November 20-Oped Event

JOFA is proud to present an op-ed writing workshop for women, featuring Hannah Dreyfus, staff writer at the Jewish Week and Avital Chizhik-Goldschmidt, Life/Features editor at the Forward! This interactive event will teach you how to construct a compelling pitch, what makes an interesting story, how to find a fitting publication for your story, how to connect with editors, and more! 

This event will be on November 20, at 6:00 PM at 520 8th Avenue. The event was first open to members of JOFA's Women's Leadership Initiative and is now open to all women leaders and lay-leaders, on a first-come first-served basis. There are limited spots available, so sign up now


Mesorah blogcast, Nov 27-29

The term Mesorah, or tradition, is regularly used within Orthodoxy to both include and exclude. Halakhic and hashkafic positions that might seem insufficiently grounded in texts may be deemed acceptable because they are “part of the mesorah”; positions that reasonably interpret texts may be rejected because they are “not part of the mesorah”. While “the mesorah” seems like an inherently exclusionary term, Orthodoxy also recognizes the legitimacy of multiple mesorot, and the right of those who bear even a minority mesorah to maintain their distinctive ways.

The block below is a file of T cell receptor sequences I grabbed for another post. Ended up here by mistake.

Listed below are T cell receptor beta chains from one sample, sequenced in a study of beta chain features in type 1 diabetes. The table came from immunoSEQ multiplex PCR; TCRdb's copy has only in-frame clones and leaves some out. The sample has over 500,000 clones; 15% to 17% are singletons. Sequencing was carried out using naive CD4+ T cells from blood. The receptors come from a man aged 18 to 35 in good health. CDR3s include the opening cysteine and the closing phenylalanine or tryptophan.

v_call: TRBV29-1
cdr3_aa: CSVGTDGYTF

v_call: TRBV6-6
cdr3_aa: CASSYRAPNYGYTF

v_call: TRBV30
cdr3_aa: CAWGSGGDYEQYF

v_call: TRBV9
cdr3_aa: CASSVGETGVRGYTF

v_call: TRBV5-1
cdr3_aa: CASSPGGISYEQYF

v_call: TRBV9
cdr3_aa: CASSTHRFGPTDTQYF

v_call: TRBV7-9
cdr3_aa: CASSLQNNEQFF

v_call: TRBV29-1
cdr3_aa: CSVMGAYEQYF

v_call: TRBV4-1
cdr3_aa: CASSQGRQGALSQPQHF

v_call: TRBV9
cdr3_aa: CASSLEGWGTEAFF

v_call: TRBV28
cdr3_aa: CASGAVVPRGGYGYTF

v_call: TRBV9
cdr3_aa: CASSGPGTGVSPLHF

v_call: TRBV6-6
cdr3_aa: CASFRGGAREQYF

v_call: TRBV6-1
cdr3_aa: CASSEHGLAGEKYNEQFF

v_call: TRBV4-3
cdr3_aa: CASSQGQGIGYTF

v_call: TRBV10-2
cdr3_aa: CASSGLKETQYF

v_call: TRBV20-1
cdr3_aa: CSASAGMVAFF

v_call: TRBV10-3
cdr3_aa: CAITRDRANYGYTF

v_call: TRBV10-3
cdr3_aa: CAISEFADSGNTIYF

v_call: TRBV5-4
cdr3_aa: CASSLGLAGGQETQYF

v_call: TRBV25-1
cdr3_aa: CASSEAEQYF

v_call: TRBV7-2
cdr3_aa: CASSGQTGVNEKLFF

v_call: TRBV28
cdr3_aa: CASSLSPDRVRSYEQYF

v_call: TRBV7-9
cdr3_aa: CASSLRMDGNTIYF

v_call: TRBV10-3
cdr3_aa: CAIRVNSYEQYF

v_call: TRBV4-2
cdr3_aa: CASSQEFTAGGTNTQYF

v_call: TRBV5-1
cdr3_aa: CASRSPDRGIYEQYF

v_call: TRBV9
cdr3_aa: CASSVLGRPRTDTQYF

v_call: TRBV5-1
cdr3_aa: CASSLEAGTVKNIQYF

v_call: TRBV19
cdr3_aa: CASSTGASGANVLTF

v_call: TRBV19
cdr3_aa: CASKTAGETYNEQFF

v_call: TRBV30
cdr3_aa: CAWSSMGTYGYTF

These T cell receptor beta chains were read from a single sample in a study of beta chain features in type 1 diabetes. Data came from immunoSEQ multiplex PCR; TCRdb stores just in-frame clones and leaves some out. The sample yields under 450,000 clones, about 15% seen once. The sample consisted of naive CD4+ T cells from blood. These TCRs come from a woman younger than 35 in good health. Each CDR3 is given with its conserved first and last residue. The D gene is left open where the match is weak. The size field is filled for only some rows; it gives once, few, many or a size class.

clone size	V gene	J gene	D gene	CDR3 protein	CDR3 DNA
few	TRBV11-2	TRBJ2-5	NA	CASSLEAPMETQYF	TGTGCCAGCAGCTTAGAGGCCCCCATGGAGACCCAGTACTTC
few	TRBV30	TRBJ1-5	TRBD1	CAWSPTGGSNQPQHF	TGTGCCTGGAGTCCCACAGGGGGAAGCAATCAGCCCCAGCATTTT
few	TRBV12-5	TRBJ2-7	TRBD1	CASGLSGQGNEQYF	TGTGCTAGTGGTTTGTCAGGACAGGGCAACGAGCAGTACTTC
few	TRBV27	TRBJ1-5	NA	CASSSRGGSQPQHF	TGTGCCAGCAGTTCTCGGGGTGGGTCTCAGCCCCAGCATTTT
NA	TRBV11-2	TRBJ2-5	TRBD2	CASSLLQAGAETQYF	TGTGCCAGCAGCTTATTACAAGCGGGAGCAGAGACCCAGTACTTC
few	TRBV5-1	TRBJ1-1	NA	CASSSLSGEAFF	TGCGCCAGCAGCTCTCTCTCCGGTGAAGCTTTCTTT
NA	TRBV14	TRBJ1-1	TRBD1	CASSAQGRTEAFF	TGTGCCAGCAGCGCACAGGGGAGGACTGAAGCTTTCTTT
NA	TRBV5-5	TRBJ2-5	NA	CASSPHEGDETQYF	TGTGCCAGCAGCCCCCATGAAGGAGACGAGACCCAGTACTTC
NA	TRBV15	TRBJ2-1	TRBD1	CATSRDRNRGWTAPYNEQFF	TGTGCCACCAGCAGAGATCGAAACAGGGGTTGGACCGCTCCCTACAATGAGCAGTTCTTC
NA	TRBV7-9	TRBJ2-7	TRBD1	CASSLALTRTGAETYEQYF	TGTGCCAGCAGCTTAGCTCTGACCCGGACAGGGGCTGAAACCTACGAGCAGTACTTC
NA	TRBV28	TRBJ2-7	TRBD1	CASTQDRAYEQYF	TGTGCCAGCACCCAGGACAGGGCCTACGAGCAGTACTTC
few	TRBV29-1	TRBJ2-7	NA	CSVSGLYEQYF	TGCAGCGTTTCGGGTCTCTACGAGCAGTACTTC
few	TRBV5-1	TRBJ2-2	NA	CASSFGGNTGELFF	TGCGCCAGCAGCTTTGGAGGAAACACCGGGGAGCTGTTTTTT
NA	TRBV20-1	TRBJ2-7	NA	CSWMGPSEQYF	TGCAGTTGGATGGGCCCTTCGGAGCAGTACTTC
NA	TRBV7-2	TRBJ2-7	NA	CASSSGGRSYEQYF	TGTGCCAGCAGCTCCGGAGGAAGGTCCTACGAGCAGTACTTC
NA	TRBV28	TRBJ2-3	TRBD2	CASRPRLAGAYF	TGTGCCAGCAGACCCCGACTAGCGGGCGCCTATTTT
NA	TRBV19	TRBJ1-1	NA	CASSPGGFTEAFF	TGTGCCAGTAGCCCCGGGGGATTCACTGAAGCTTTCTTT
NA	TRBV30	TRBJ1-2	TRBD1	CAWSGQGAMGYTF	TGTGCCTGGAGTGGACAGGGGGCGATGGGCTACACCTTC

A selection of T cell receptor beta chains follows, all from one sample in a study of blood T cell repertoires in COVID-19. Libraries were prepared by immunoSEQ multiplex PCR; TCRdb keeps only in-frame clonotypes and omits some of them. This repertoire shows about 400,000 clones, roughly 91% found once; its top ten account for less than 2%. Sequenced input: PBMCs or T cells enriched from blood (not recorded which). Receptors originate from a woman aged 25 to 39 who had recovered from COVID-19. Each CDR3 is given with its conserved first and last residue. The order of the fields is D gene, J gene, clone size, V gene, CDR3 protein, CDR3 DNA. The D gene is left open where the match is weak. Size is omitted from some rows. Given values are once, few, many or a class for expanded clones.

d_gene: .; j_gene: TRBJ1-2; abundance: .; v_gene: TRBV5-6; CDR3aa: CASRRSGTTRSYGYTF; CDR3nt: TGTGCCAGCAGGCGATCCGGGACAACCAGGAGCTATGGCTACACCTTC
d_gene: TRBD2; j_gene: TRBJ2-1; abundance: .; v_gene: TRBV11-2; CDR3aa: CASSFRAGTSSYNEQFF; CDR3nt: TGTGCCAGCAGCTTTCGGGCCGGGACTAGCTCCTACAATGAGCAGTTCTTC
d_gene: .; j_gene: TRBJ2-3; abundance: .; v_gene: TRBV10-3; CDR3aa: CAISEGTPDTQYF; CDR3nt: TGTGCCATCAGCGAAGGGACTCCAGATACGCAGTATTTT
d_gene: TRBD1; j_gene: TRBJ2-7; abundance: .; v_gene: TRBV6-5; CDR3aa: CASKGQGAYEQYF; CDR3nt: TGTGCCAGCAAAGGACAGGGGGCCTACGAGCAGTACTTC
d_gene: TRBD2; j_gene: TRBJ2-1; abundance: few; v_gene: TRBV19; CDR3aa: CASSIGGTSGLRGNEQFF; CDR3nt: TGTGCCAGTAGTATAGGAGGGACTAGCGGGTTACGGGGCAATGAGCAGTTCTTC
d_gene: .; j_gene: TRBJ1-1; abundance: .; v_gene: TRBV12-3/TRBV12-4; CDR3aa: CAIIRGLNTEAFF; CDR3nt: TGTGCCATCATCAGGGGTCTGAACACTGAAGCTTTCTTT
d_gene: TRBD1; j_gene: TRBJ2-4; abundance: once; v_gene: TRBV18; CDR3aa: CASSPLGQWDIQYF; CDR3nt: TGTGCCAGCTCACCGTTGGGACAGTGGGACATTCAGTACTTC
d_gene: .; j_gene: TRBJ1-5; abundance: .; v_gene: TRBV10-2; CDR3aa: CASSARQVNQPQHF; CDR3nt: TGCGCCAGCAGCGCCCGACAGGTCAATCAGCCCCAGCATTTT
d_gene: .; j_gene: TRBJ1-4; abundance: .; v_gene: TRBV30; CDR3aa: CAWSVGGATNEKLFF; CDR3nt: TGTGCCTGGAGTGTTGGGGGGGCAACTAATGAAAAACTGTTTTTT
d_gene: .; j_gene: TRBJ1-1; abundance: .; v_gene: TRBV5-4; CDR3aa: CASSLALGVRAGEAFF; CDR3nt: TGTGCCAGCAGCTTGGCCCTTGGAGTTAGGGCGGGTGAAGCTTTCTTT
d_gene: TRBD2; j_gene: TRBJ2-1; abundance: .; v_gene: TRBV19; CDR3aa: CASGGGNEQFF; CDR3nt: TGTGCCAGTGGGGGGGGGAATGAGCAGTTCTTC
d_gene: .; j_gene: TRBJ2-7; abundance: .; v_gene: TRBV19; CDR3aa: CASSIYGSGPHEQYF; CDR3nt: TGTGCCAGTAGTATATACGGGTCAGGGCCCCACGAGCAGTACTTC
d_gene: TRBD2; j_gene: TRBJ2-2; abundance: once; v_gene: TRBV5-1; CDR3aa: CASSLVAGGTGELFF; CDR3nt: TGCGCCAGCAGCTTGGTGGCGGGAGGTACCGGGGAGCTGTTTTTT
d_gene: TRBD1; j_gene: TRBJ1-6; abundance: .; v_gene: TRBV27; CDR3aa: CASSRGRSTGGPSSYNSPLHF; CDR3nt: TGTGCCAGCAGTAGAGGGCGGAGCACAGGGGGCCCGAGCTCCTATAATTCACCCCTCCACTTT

The concept of mesorah resembles the concept of “canon” in the humanities; and the Orthodox mesorah is prima facie even more subject than Western culture to the critique that it excludes the thoughts and experiences of women, LGBTQ people, and others. Because the Judaism conveyed through mesorah is so powerful however, both intellectually and experientially, serious Jews increasingly seek to participate in rather than repudiate that tradition, while at the same time maintaining their identities and voices as members of communities they see as marginalized by the masoretic past. Some of them focus on the Masoretic future, while others seek to create a “usable past”, a mesorah (re)constructed rather than transmitted.